When I got to the turnaround, I aimed to maintain pace. Although I ended up slowing down a little bit going up the very last hill, I still managed to beat my last year’s time.

I finished the race in 51:02, which is 59 seconds faster than last year. My average pace this time was 4:16 per km (6:51 per mile).


Above: The awards ceremony. Sporting my medal and teaser jacket from Public Myth. 🙂

I was SO THRILLED that I also won 1st place in my age category. I’m definitely looking forward to the next race in the series. These races have become ADDICTIVE, in a REALLY good way. 🙂

You can see the full results from Cedar 2014 on Raceday Timing.


BMO Vancouver Marathon Training: Week 1 & 2 Recap

Right before Christmas, I made the decision that I was going to be doing the BMO Vancouver Marathon on May 4th, 2014. I gave myself about 14 weeks to train for the marathon, only because I have done 3 marathons before and I try to keep myself well-conditioned. Normally, I recommend a solid 20-22 weeks to train for one.

I signed up for the marathon because I want to get a personal best. Ideally, I would like to finish in about 3 hours and 15 minutes, even though my previous personal best is 3 hours 25 minutes.

Since I already feel like I’ve built up a lot of my base, I knew that I had to focus a bit more on speed training this time around, just to see how much difference it would make. So I signed up for a series of shorter races, ranging from 5k to half marathon, using all of them to keep myself motivated to do more speed work. I have also redesigned my own marathon training program and I am testing it on myself before I try to do something similar with clients.

The first week, I had 2 speed workouts, where I was doing 1km intervals with 90 second rest between each. I would shoot for 4 minute kilometers or just a few seconds under. I feel most challenged at around 3:50 per kilometer when I’m doing repeats.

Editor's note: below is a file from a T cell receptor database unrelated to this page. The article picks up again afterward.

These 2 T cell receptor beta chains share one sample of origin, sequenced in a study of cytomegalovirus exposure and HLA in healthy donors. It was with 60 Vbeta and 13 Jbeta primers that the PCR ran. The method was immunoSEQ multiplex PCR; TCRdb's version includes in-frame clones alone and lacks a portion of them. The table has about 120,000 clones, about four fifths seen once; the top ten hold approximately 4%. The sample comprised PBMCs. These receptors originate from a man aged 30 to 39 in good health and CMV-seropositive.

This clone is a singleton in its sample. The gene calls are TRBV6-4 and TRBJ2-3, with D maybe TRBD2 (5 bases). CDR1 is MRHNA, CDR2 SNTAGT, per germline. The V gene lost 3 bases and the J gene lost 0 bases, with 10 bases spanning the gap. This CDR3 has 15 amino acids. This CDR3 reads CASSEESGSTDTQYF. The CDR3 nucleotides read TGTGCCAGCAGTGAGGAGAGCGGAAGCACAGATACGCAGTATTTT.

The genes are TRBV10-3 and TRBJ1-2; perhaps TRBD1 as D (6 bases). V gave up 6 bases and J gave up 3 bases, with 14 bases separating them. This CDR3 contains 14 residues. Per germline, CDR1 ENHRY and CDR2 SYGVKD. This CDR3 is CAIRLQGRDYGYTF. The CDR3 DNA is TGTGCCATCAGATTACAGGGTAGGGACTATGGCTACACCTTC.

Then, I had 2 runs that were longer than 10k. One of the runs was 15km and the other was 12km. The longer runs were done at a comfortably hard pace, only because I didn’t really classify 15km as a “long run” per se. Compared to a marathon, 15km is actually quite short, so again, I went at a faster pace than if I were to do a marathon.

The second week, I focused on hills and longer comfortably hard runs. My favorite hill to run is Mount Doug, because it’s so steep and challenging. The first time I ran up it, I made it once and thought it was awesome. The second time I did it in that same week, I completed two ascents up Mount Doug. I felt very accomplished because both ascents took me the exact same length of time. It’s important, because it’s the equivalent of an “even split” where the first half is done at the same pace as the second half.

The longer comfortably hard runs consisted of a 15km run and a 17km run. Normally, I don’t recommend doing that pace or distance in the second week, but I have already built an established base for running from previous rounds of marathon training.

So I had 4 training runs each week for the past 2 weeks, which is a very realistic and maintainable number. Anything more than that and I feel like I would be doing too much, as I also lift. Anything less than that and I feel like I would not benefit much from the training.

Cedar 12k tomorrow! Wish me luck! That’s another one of my speed training runs. Just a lot more fun to do them as a race.